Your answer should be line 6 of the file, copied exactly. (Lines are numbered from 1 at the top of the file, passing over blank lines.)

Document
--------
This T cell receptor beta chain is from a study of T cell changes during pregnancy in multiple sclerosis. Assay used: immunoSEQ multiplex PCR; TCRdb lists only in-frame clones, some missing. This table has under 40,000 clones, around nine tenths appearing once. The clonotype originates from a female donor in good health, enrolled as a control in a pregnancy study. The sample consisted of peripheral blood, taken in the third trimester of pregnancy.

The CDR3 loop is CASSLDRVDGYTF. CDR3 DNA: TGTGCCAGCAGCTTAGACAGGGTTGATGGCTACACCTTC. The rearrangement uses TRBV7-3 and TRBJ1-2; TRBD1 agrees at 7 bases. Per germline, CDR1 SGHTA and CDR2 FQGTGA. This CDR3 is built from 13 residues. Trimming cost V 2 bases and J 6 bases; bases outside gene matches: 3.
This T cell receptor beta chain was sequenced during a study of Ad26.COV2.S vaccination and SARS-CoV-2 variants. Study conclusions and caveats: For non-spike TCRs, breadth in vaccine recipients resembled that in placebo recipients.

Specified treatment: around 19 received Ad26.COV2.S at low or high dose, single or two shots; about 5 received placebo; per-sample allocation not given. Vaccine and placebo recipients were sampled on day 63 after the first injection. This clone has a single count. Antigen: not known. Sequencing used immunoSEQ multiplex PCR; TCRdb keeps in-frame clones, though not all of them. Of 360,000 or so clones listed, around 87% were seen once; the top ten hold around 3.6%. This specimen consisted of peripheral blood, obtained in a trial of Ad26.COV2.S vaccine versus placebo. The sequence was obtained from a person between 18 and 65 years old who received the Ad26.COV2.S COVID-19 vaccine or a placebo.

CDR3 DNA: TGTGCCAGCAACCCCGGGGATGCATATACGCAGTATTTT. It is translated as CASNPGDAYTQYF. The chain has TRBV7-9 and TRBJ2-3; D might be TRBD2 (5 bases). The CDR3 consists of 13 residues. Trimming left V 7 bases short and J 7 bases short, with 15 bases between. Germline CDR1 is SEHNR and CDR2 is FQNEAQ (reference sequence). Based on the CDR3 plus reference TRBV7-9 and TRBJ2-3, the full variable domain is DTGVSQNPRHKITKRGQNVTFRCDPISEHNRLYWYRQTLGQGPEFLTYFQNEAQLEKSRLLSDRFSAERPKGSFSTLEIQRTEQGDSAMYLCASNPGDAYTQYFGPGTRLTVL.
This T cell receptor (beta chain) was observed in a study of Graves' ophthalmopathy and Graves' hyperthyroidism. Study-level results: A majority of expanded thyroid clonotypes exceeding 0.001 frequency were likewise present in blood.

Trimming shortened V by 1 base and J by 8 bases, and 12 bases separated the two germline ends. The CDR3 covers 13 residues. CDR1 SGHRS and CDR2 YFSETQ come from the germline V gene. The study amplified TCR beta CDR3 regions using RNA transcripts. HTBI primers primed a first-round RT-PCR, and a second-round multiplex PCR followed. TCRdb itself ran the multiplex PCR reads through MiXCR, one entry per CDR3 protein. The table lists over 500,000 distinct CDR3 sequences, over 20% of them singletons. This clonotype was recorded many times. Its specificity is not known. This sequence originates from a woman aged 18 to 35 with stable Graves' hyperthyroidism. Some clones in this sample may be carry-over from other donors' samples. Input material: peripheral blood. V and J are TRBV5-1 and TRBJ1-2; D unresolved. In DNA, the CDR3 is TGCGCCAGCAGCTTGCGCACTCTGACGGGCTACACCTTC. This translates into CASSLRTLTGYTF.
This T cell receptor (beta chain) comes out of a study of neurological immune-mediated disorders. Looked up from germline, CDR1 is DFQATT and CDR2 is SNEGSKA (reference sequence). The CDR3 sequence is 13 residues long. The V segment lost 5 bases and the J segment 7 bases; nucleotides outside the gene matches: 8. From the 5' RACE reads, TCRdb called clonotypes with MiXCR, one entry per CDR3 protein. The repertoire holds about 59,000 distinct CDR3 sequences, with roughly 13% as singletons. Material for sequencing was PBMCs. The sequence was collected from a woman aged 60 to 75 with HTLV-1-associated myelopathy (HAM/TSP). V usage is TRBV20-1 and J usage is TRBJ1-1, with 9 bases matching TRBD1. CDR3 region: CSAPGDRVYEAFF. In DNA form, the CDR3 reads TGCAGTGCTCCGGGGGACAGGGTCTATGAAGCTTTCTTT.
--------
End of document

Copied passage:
This T cell receptor (beta chain) was observed in a study of Graves' ophthalmopathy and Graves' hyperthyroidism. Study-level results: A majority of expanded thyroid clonotypes exceeding 0.001 frequency were likewise present in blood.